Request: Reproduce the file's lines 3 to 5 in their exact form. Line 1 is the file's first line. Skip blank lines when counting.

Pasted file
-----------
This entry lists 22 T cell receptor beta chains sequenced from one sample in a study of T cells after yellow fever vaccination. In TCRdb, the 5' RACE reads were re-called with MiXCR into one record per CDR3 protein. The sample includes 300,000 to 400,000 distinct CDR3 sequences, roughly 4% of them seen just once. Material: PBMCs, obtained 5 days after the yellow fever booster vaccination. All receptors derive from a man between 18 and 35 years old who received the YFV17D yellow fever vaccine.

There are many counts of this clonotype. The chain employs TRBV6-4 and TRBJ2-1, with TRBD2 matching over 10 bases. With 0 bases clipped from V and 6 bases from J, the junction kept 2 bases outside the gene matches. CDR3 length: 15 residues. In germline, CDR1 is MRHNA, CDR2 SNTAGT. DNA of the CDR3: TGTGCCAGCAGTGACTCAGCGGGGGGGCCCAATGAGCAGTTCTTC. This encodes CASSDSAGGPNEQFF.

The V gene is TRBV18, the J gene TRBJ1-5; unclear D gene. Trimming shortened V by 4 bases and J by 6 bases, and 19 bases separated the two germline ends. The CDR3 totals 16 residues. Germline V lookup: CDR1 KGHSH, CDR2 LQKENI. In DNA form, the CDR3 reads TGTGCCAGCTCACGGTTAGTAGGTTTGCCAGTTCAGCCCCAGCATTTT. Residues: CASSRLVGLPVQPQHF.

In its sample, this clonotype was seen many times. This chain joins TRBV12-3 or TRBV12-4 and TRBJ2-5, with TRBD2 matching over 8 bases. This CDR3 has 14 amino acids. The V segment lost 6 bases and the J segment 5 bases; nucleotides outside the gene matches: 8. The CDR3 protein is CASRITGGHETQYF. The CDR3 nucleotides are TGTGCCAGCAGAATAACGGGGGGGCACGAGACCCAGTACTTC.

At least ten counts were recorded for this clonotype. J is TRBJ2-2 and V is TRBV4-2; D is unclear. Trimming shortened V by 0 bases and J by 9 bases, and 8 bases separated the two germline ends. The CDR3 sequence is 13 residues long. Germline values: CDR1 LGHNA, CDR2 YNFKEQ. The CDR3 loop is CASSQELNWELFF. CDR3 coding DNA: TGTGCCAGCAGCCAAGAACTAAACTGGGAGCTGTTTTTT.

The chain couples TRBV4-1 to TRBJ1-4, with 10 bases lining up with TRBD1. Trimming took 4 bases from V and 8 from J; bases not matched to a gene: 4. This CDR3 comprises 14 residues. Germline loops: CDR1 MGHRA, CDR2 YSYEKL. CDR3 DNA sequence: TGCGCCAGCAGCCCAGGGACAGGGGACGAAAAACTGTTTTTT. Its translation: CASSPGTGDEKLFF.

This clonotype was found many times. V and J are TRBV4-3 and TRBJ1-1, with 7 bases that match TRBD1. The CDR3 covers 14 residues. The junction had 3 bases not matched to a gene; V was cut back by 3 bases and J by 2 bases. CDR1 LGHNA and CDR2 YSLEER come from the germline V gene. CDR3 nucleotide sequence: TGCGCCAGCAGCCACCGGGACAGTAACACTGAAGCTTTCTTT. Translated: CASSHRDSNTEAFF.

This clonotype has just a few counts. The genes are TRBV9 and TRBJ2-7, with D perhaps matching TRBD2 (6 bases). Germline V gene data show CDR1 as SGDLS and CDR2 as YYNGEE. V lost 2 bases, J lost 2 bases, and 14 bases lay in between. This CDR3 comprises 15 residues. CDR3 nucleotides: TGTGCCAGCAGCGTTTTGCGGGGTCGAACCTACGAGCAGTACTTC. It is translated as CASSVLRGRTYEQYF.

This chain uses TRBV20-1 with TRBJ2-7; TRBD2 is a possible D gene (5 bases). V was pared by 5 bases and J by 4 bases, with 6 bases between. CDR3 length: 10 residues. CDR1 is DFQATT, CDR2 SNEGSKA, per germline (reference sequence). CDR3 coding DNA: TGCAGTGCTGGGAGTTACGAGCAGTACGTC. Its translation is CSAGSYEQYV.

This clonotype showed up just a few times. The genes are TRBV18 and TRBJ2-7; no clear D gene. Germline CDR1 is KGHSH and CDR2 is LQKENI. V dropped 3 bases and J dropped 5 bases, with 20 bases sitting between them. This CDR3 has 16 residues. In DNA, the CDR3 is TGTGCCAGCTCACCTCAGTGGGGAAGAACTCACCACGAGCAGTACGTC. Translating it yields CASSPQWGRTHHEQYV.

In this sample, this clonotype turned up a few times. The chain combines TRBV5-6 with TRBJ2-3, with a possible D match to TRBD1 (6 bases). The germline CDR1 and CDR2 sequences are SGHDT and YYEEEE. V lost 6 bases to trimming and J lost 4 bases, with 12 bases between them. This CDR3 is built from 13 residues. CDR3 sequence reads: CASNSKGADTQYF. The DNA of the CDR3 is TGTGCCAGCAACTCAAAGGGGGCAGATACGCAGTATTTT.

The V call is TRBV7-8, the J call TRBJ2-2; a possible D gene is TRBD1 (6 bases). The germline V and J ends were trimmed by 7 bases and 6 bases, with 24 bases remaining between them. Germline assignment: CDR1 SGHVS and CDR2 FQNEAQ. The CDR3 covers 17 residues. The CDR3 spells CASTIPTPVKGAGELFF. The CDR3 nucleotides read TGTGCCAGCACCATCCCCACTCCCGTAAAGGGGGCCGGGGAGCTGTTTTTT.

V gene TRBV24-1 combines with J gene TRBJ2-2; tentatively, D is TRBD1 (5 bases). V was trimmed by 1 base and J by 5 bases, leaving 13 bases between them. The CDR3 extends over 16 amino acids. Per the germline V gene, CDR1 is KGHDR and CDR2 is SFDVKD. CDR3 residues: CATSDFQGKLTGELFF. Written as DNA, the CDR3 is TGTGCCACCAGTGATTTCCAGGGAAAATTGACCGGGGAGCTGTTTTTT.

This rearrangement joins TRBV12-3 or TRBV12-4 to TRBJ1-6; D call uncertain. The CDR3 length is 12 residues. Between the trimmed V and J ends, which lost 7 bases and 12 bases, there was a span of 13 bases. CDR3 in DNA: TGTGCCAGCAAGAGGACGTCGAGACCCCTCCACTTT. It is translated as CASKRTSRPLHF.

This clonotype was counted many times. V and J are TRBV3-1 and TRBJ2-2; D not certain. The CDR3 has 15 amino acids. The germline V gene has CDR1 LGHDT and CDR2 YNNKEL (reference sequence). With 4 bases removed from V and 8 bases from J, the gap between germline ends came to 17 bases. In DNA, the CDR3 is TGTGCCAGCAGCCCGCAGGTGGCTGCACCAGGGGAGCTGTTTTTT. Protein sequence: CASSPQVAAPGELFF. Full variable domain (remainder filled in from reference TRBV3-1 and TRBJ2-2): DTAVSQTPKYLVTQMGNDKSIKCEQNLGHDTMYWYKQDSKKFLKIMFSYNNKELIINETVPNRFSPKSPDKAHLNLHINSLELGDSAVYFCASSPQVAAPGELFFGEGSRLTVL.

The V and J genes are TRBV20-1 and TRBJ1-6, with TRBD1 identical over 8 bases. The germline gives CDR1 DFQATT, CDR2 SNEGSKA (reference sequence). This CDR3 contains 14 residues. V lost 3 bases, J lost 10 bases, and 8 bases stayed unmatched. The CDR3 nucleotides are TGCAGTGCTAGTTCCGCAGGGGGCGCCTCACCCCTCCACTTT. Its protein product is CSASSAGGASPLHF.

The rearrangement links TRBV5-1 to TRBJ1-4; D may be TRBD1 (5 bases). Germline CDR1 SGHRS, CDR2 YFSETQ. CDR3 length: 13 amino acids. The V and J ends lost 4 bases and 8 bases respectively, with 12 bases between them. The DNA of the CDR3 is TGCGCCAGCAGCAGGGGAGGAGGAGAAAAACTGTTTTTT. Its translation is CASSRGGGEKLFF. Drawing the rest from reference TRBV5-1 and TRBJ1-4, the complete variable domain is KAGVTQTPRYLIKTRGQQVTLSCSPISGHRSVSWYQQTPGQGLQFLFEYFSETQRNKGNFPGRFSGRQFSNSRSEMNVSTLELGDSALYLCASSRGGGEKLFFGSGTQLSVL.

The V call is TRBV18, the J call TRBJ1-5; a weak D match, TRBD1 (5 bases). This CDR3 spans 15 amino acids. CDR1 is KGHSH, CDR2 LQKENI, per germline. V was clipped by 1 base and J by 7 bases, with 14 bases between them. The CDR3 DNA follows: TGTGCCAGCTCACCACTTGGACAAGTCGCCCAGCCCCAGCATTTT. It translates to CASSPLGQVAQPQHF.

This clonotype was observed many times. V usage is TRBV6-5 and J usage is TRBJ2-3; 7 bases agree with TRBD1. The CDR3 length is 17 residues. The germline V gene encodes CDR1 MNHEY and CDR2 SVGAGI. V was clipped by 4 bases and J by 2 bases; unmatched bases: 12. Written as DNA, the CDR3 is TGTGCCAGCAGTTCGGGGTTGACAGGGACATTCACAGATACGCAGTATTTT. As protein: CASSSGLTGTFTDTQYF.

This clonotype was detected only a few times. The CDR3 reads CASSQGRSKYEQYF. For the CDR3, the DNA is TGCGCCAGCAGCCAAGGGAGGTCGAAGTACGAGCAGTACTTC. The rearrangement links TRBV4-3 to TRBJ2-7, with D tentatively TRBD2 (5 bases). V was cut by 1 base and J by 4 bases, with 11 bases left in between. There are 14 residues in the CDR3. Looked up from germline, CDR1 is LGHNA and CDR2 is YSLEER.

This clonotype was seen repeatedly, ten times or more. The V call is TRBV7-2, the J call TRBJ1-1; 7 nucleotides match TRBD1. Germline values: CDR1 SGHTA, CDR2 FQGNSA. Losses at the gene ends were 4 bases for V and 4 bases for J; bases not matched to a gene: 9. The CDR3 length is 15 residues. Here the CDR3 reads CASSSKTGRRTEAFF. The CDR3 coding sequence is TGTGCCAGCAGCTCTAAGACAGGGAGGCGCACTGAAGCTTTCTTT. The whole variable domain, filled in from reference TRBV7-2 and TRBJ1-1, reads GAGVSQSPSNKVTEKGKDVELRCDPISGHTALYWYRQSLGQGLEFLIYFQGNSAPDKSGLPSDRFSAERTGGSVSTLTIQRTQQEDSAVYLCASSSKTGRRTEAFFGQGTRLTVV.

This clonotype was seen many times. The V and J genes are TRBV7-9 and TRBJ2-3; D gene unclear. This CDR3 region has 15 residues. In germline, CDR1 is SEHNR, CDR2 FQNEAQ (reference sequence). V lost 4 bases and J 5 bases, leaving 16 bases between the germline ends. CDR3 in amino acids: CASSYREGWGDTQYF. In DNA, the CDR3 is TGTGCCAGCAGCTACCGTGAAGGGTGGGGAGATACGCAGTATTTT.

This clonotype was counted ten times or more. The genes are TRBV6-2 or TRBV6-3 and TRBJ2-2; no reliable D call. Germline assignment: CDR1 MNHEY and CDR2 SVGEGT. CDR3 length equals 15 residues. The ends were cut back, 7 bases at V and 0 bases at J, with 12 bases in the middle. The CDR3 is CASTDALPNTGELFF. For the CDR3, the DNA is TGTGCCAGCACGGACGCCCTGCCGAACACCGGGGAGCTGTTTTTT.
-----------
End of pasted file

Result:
The V gene is TRBV18, the J gene TRBJ1-5; unclear D gene. Trimming shortened V by 4 bases and J by 6 bases, and 19 bases separated the two germline ends. The CDR3 totals 16 residues. Germline V lookup: CDR1 KGHSH, CDR2 LQKENI. In DNA form, the CDR3 reads TGTGCCAGCTCACGGTTAGTAGGTTTGCCAGTTCAGCCCCAGCATTTT. Residues: CASSRLVGLPVQPQHF.

In its sample, this clonotype was seen many times. This chain joins TRBV12-3 or TRBV12-4 and TRBJ2-5, with TRBD2 matching over 8 bases. This CDR3 has 14 amino acids. The V segment lost 6 bases and the J segment 5 bases; nucleotides outside the gene matches: 8. The CDR3 protein is CASRITGGHETQYF. The CDR3 nucleotides are TGTGCCAGCAGAATAACGGGGGGGCACGAGACCCAGTACTTC.

At least ten counts were recorded for this clonotype. J is TRBJ2-2 and V is TRBV4-2; D is unclear. Trimming shortened V by 0 bases and J by 9 bases, and 8 bases separated the two germline ends. The CDR3 sequence is 13 residues long. Germline values: CDR1 LGHNA, CDR2 YNFKEQ. The CDR3 loop is CASSQELNWELFF. CDR3 coding DNA: TGTGCCAGCAGCCAAGAACTAAACTGGGAGCTGTTTTTT.